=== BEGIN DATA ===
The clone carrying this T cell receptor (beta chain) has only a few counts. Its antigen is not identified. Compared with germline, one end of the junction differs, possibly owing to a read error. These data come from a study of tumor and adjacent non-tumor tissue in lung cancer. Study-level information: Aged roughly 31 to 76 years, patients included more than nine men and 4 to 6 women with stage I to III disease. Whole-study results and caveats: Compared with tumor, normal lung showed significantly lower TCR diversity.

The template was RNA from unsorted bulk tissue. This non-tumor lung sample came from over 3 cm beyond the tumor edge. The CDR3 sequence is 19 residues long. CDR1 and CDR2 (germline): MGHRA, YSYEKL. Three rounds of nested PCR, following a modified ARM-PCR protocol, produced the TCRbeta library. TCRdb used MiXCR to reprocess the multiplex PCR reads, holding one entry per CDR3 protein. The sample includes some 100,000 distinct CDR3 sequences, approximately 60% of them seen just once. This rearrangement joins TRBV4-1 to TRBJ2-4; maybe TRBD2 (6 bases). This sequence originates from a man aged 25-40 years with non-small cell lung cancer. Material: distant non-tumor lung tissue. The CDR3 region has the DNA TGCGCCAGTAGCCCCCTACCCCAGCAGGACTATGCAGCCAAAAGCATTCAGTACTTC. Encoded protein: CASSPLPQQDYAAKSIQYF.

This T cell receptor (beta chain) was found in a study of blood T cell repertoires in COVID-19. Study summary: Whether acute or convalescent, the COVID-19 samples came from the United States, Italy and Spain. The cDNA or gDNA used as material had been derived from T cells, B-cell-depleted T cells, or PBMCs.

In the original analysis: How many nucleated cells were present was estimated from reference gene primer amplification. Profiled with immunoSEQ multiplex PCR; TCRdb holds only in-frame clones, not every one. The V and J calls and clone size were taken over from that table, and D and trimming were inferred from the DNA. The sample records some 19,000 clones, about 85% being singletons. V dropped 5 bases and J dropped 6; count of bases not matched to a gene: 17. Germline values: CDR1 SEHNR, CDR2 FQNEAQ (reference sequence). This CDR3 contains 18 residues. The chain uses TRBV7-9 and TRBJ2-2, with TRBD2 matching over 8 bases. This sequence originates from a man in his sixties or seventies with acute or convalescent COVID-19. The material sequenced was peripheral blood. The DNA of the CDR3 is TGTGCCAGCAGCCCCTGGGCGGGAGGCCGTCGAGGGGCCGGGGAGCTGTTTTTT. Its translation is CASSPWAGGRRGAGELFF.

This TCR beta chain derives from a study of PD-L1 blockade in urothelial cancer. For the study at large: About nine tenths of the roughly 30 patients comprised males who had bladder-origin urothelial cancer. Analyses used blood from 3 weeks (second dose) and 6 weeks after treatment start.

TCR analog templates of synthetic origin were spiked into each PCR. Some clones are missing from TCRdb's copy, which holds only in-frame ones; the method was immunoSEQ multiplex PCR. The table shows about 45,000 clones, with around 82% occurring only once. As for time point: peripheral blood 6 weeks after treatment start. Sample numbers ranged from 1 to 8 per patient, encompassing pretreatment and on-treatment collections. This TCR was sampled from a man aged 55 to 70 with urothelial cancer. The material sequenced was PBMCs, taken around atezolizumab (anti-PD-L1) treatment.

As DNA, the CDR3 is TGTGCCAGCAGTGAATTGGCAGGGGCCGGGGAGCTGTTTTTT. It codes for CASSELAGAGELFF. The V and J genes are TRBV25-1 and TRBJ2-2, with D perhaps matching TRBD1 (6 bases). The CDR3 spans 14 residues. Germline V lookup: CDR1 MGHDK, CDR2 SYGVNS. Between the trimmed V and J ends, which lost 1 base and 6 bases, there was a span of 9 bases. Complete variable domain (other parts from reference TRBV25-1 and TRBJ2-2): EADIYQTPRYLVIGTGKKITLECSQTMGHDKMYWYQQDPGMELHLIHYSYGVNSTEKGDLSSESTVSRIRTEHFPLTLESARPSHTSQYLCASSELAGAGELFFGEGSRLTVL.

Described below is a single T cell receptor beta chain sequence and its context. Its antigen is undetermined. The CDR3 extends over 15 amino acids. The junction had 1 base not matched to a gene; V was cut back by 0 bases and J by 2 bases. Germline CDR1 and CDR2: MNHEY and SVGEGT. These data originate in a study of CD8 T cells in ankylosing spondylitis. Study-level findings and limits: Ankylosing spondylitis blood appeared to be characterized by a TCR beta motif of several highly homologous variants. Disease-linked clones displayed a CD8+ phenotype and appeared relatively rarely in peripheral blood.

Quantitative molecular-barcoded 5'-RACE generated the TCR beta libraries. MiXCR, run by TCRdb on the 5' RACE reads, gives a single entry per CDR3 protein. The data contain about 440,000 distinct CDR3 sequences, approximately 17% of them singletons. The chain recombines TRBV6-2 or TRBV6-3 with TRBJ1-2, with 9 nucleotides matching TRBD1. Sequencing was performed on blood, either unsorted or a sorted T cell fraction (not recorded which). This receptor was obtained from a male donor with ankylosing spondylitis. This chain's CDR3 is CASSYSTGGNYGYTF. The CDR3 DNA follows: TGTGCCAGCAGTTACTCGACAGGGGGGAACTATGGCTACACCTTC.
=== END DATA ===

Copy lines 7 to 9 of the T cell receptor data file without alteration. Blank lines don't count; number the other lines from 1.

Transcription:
As DNA, the CDR3 is TGTGCCAGCAGTGAATTGGCAGGGGCCGGGGAGCTGTTTTTT. It codes for CASSELAGAGELFF. The V and J genes are TRBV25-1 and TRBJ2-2, with D perhaps matching TRBD1 (6 bases). The CDR3 spans 14 residues. Germline V lookup: CDR1 MGHDK, CDR2 SYGVNS. Between the trimmed V and J ends, which lost 1 base and 6 bases, there was a span of 9 bases. Complete variable domain (other parts from reference TRBV25-1 and TRBJ2-2): EADIYQTPRYLVIGTGKKITLECSQTMGHDKMYWYQQDPGMELHLIHYSYGVNSTEKGDLSSESTVSRIRTEHFPLTLESARPSHTSQYLCASSELAGAGELFFGEGSRLTVL.

Described below is a single T cell receptor beta chain sequence and its context. Its antigen is undetermined. The CDR3 extends over 15 amino acids. The junction had 1 base not matched to a gene; V was cut back by 0 bases and J by 2 bases. Germline CDR1 and CDR2: MNHEY and SVGEGT. These data originate in a study of CD8 T cells in ankylosing spondylitis. Study-level findings and limits: Ankylosing spondylitis blood appeared to be characterized by a TCR beta motif of several highly homologous variants. Disease-linked clones displayed a CD8+ phenotype and appeared relatively rarely in peripheral blood.

Quantitative molecular-barcoded 5'-RACE generated the TCR beta libraries. MiXCR, run by TCRdb on the 5' RACE reads, gives a single entry per CDR3 protein. The data contain about 440,000 distinct CDR3 sequences, approximately 17% of them singletons. The chain recombines TRBV6-2 or TRBV6-3 with TRBJ1-2, with 9 nucleotides matching TRBD1. Sequencing was performed on blood, either unsorted or a sorted T cell fraction (not recorded which). This receptor was obtained from a male donor with ankylosing spondylitis. This chain's CDR3 is CASSYSTGGNYGYTF. The CDR3 DNA follows: TGTGCCAGCAGTTACTCGACAGGGGGGAACTATGGCTACACCTTC.